On the other hand, if your target market is those low-end shoppers, you don’t want to waste money appealing to users who are looking for a higher-priced, higher quality product. Figure out how your ad copy can relay this information to searchers so that the users that are clicking on your ads are better informed on what you are offering and are more likely to make a purchase.

Don’t Solely Match Searcher Intent

Google Search bar gathering PPC leads

Matching your ad copy to the searcher’s intent is often lesson number one in ad copywriting 101. Marketers advise this because it helps the searcher understand ad relevance in relation to their query, making them more likely to click. However, what if the products and services you offer don’t exactly line up with what the user searched for? Should you still write an ad that pretends to match the searchers intent exactly? Probably not. If the user clicks on your ad, they will most likely immediately leave the page after not getting what they expected.

This is especially useful if you are in a new industry that doesn’t have a lot of search traffic for niche, long-tail keywords so instead, you are casting a wider net with broad terms. For example, imagine an ad for a holistic health care provider shows up when a user has searched for “health insurance plans.” The intent of the user is to find more information on traditional health insurance coverage. The holistic health care provider’s online ads should not match this intent, but instead, explain to the user that they offer an alternative solution to health insurance. This way the user won’t be surprised when they click on the ad, knowing beforehand what to expect. Don’t get us wrong, user intent is still important, just don’t pretend to match it if you don’t! Instead, tell the user how your service or product can be an alternative.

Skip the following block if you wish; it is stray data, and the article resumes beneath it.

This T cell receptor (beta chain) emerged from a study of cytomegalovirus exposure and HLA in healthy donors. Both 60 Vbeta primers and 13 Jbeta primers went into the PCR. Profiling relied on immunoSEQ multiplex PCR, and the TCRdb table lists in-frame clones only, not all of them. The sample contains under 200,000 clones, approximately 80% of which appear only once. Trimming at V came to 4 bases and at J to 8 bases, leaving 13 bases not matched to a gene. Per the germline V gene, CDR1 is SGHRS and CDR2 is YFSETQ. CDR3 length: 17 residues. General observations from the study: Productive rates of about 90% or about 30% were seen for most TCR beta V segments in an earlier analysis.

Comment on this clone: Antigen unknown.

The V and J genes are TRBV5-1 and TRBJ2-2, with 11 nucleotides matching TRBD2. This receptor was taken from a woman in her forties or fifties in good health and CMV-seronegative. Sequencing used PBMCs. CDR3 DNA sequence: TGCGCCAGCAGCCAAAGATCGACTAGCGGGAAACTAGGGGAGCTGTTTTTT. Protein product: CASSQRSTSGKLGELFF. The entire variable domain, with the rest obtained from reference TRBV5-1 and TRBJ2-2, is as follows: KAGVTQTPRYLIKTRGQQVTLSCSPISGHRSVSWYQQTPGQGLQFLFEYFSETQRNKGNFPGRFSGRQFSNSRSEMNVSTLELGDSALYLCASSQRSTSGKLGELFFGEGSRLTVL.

Rely on Your Landing Page

When writing any ad copy, you want to make sure the information provided in the ad matches the information on the corresponding landing page. This helps qualify your PPC leads by explaining what you are offering. When your ad copy doesn’t match your landing page, users are caught off guard when they click on the ad and see different information on your website. This often leads to users immediately leaving your website and going back to the SERP. You always want to help users understand what it is you are offering, even in the limited space of search ads.

Quality Score vs. Qualified Leads

So, although the digital marketing community often touts increasing click-through-rate and Quality Score, we believe that focusing on qualifying your PPC leads is more important. And sometimes this means a slight drop in those metrics. But is it better to have 100 clicks with 10 conversions or 50 clicks with 20 conversions? If you are using your ad copy to weed out any unqualified leads and cater to more relevant users, you’re doing it right in our book. Here at Firetoss, we focus on getting you the business that matters. If you want to discuss how we can improve your SEM strategy and bring in more qualified leads through search ads, contact one of our digital media specialists today.